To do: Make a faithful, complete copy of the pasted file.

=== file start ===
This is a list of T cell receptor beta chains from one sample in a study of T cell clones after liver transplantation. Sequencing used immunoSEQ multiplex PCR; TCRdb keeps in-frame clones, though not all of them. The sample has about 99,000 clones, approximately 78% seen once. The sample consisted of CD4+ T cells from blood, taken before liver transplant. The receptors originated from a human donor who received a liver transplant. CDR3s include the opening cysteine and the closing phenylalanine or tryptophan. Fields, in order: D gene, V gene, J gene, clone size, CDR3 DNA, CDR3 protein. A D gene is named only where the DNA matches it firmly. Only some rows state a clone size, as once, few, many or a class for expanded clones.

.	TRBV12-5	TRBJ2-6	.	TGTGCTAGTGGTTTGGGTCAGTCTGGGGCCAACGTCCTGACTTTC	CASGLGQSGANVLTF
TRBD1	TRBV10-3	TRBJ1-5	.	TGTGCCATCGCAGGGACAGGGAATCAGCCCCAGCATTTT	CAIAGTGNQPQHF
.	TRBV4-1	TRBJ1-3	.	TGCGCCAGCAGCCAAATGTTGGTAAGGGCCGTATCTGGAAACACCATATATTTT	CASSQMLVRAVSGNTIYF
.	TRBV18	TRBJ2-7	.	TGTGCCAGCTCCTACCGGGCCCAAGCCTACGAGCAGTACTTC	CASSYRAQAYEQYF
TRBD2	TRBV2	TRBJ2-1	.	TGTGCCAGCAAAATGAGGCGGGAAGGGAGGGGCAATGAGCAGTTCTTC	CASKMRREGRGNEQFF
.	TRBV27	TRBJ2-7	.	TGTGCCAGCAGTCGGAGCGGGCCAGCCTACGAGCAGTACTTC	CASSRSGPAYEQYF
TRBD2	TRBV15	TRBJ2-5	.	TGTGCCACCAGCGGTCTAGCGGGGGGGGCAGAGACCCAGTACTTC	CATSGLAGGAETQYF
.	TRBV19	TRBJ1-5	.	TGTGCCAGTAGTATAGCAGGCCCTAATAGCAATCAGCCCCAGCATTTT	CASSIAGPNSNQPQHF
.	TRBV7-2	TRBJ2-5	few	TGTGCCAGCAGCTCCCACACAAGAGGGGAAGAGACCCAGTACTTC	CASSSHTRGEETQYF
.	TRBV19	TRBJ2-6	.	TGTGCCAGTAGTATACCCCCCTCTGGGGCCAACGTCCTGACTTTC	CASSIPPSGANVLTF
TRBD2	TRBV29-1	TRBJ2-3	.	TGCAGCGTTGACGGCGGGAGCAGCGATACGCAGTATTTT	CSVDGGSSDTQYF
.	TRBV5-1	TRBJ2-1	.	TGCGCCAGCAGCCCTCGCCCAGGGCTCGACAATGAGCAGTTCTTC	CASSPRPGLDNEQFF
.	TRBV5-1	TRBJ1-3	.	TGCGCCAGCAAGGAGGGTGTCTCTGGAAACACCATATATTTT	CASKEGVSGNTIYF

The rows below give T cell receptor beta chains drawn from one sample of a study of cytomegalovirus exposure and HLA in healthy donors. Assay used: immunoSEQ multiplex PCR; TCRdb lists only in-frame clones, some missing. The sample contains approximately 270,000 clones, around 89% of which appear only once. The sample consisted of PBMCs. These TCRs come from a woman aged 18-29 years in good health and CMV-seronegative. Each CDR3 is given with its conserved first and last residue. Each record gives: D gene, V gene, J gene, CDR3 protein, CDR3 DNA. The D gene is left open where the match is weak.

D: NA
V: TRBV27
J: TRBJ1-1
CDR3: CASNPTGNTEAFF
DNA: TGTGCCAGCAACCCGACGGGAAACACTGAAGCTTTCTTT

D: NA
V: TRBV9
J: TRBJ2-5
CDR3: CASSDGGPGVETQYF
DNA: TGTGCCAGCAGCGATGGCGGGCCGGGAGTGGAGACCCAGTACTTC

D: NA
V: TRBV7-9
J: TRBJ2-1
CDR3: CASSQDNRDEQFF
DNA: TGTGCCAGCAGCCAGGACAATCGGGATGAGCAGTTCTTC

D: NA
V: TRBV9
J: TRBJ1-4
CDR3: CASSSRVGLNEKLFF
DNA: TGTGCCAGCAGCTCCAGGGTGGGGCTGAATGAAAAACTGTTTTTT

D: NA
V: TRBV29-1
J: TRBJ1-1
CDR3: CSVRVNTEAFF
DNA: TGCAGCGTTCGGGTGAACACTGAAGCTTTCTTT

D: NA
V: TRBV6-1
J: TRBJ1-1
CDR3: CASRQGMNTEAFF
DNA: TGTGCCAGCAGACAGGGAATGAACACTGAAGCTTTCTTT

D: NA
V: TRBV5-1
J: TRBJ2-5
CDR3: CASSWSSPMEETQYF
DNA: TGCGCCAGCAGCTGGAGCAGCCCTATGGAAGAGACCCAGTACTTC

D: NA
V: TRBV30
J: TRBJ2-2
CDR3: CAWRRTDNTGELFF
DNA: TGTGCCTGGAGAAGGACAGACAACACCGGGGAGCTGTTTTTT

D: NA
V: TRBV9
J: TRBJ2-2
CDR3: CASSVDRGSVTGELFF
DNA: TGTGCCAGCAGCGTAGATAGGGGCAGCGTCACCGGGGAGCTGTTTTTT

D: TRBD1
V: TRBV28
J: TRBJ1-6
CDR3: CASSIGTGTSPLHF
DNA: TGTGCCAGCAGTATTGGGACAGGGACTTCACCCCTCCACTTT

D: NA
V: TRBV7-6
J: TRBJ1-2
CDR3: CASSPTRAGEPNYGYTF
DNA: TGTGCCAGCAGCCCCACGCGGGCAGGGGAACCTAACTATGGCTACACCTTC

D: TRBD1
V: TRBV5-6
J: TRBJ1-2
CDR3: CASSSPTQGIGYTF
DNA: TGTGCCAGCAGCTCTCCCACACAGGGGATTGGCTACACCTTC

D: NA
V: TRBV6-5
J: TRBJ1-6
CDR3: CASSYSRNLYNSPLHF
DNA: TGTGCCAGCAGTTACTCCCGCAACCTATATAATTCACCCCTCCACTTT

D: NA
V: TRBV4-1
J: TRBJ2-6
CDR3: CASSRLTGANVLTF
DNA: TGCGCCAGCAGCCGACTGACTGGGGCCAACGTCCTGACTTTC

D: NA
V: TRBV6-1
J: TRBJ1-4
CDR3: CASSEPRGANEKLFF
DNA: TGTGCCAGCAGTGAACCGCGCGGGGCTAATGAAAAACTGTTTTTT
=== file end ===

This is a list of T cell receptor beta chains from one sample in a study of T cell clones after liver transplantation. Sequencing used immunoSEQ multiplex PCR; TCRdb keeps in-frame clones, though not all of them. The sample has about 99,000 clones, approximately 78% seen once. The sample consisted of CD4+ T cells from blood, taken before liver transplant. The receptors originated from a human donor who received a liver transplant. CDR3s include the opening cysteine and the closing phenylalanine or tryptophan. Fields, in order: D gene, V gene, J gene, clone size, CDR3 DNA, CDR3 protein. A D gene is named only where the DNA matches it firmly. Only some rows state a clone size, as once, few, many or a class for expanded clones.

.	TRBV12-5	TRBJ2-6	.	TGTGCTAGTGGTTTGGGTCAGTCTGGGGCCAACGTCCTGACTTTC	CASGLGQSGANVLTF
TRBD1	TRBV10-3	TRBJ1-5	.	TGTGCCATCGCAGGGACAGGGAATCAGCCCCAGCATTTT	CAIAGTGNQPQHF
.	TRBV4-1	TRBJ1-3	.	TGCGCCAGCAGCCAAATGTTGGTAAGGGCCGTATCTGGAAACACCATATATTTT	CASSQMLVRAVSGNTIYF
.	TRBV18	TRBJ2-7	.	TGTGCCAGCTCCTACCGGGCCCAAGCCTACGAGCAGTACTTC	CASSYRAQAYEQYF
TRBD2	TRBV2	TRBJ2-1	.	TGTGCCAGCAAAATGAGGCGGGAAGGGAGGGGCAATGAGCAGTTCTTC	CASKMRREGRGNEQFF
.	TRBV27	TRBJ2-7	.	TGTGCCAGCAGTCGGAGCGGGCCAGCCTACGAGCAGTACTTC	CASSRSGPAYEQYF
TRBD2	TRBV15	TRBJ2-5	.	TGTGCCACCAGCGGTCTAGCGGGGGGGGCAGAGACCCAGTACTTC	CATSGLAGGAETQYF
.	TRBV19	TRBJ1-5	.	TGTGCCAGTAGTATAGCAGGCCCTAATAGCAATCAGCCCCAGCATTTT	CASSIAGPNSNQPQHF
.	TRBV7-2	TRBJ2-5	few	TGTGCCAGCAGCTCCCACACAAGAGGGGAAGAGACCCAGTACTTC	CASSSHTRGEETQYF
.	TRBV19	TRBJ2-6	.	TGTGCCAGTAGTATACCCCCCTCTGGGGCCAACGTCCTGACTTTC	CASSIPPSGANVLTF
TRBD2	TRBV29-1	TRBJ2-3	.	TGCAGCGTTGACGGCGGGAGCAGCGATACGCAGTATTTT	CSVDGGSSDTQYF
.	TRBV5-1	TRBJ2-1	.	TGCGCCAGCAGCCCTCGCCCAGGGCTCGACAATGAGCAGTTCTTC	CASSPRPGLDNEQFF
.	TRBV5-1	TRBJ1-3	.	TGCGCCAGCAAGGAGGGTGTCTCTGGAAACACCATATATTTT	CASKEGVSGNTIYF

The rows below give T cell receptor beta chains drawn from one sample of a study of cytomegalovirus exposure and HLA in healthy donors. Assay used: immunoSEQ multiplex PCR; TCRdb lists only in-frame clones, some missing. The sample contains approximately 270,000 clones, around 89% of which appear only once. The sample consisted of PBMCs. These TCRs come from a woman aged 18-29 years in good health and CMV-seronegative. Each CDR3 is given with its conserved first and last residue. Each record gives: D gene, V gene, J gene, CDR3 protein, CDR3 DNA. The D gene is left open where the match is weak.

D: NA
V: TRBV27
J: TRBJ1-1
CDR3: CASNPTGNTEAFF
DNA: TGTGCCAGCAACCCGACGGGAAACACTGAAGCTTTCTTT

D: NA
V: TRBV9
J: TRBJ2-5
CDR3: CASSDGGPGVETQYF
DNA: TGTGCCAGCAGCGATGGCGGGCCGGGAGTGGAGACCCAGTACTTC

D: NA
V: TRBV7-9
J: TRBJ2-1
CDR3: CASSQDNRDEQFF
DNA: TGTGCCAGCAGCCAGGACAATCGGGATGAGCAGTTCTTC

D: NA
V: TRBV9
J: TRBJ1-4
CDR3: CASSSRVGLNEKLFF
DNA: TGTGCCAGCAGCTCCAGGGTGGGGCTGAATGAAAAACTGTTTTTT

D: NA
V: TRBV29-1
J: TRBJ1-1
CDR3: CSVRVNTEAFF
DNA: TGCAGCGTTCGGGTGAACACTGAAGCTTTCTTT

D: NA
V: TRBV6-1
J: TRBJ1-1
CDR3: CASRQGMNTEAFF
DNA: TGTGCCAGCAGACAGGGAATGAACACTGAAGCTTTCTTT

D: NA
V: TRBV5-1
J: TRBJ2-5
CDR3: CASSWSSPMEETQYF
DNA: TGCGCCAGCAGCTGGAGCAGCCCTATGGAAGAGACCCAGTACTTC

D: NA
V: TRBV30
J: TRBJ2-2
CDR3: CAWRRTDNTGELFF
DNA: TGTGCCTGGAGAAGGACAGACAACACCGGGGAGCTGTTTTTT

D: NA
V: TRBV9
J: TRBJ2-2
CDR3: CASSVDRGSVTGELFF
DNA: TGTGCCAGCAGCGTAGATAGGGGCAGCGTCACCGGGGAGCTGTTTTTT

D: TRBD1
V: TRBV28
J: TRBJ1-6
CDR3: CASSIGTGTSPLHF
DNA: TGTGCCAGCAGTATTGGGACAGGGACTTCACCCCTCCACTTT

D: NA
V: TRBV7-6
J: TRBJ1-2
CDR3: CASSPTRAGEPNYGYTF
DNA: TGTGCCAGCAGCCCCACGCGGGCAGGGGAACCTAACTATGGCTACACCTTC

D: TRBD1
V: TRBV5-6
J: TRBJ1-2
CDR3: CASSSPTQGIGYTF
DNA: TGTGCCAGCAGCTCTCCCACACAGGGGATTGGCTACACCTTC

D: NA
V: TRBV6-5
J: TRBJ1-6
CDR3: CASSYSRNLYNSPLHF
DNA: TGTGCCAGCAGTTACTCCCGCAACCTATATAATTCACCCCTCCACTTT

D: NA
V: TRBV4-1
J: TRBJ2-6
CDR3: CASSRLTGANVLTF
DNA: TGCGCCAGCAGCCGACTGACTGGGGCCAACGTCCTGACTTTC

D: NA
V: TRBV6-1
J: TRBJ1-4
CDR3: CASSEPRGANEKLFF
DNA: TGTGCCAGCAGTGAACCGCGCGGGGCTAATGAAAAACTGTTTTTT